If you've tried getting a bank loan recently, you probably know that the tune bankers are humming these days is not exactly swinging. Stung by bad loans and second-guessed by regulators, bankers are looking to reduce their levels of risk to as close to zero as they can. Naturally, that makes life hard for borrowers. We recently asked a number of bankers to describe the most glaring weaknesses in the loan requests they see from small companies. Here's what they said:

Jeffrey C. Gardner, senior vice-president, U.S. Bancorp, Portland, Oreg.: "Business owners come in with these beautiful three-ring binders. The numbers are in nice, straight columns, but a lot of these people haven't thought about the assumptions they've made and what it will take to do what they say they'll do. How much cash will it take? How fast will they collect their receivables? Do they have the right inventory-management systems in place? We're more interested in 12- or 18-month cash budgets than we are in P&L statements. But we need to know where the numbers come from. The sad part is that many people don't know; they don't know what the projections are about because their accountant made all the assumptions."

Bill Freeman, president and CEO, Pennsylvania State Bank, Camp Hill, Pa.: "It amazes me how incomplete and outdated the data often are. A company owner comes in and talks about a loan for expansion. He shows me data from 1991 and has no idea what the current year looks like. There's really no excuse for that unless you want to fail. If a borrower can't show us how much money he needs and why, and how he'll repay it, we tell him to come back when he does."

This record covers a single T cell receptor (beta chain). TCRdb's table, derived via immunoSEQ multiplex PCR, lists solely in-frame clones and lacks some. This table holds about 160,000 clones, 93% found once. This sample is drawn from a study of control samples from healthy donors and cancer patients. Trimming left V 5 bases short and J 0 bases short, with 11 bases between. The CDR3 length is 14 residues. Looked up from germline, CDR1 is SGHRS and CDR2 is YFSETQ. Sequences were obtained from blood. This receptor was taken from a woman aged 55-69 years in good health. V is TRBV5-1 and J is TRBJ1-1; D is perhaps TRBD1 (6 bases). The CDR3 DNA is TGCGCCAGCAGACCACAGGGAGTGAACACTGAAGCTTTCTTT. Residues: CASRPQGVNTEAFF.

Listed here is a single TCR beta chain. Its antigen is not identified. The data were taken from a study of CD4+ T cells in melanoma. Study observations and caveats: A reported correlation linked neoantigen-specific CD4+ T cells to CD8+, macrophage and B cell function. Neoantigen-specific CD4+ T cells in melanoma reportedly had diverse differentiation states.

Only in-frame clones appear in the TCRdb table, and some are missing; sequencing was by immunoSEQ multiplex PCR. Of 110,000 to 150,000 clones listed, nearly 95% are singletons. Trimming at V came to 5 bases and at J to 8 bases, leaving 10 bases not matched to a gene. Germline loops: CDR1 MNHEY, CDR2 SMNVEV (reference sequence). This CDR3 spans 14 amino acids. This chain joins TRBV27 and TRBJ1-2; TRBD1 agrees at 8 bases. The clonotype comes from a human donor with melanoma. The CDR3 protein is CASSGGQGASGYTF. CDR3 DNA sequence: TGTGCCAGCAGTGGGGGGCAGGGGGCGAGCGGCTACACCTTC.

Robert Hawkins, chairman, Southern Commercial Bank, South St. Louis: "We like people to think it all the way through. For instance, if a wholesaler or retailer wants to expand his inventory by $100,000, we want him to consider the likelihood that he'll need much more than that to cover the accounts receivable. We like customers to think about more than what happens if things work. What if they don't? Our best customers know their numbers -- that their gross margin is x, that their overhead is y, and that this is what's left. It's surprising how many people are great technically but can't tell you what's coming in and what's going out."

Dev Strischek, executive vice-president, Barnett Bank of Palm Beach County, West Palm Beach, Fla.: "The biggest weakness I see is a lack of specificity and a lack of preparation. A lot of people don't really know what they need the money for or how much they need. They'll say $50,000 or $100,000, but they haven't really done the analysis. When will they need it? We like to see a cash-flow analysis -- how much they plan to sell, how much they spend on overhead, how much for inventory, and what's available for debt service. It's easier to do business with people who've thought things through." -- Bruce G. Posner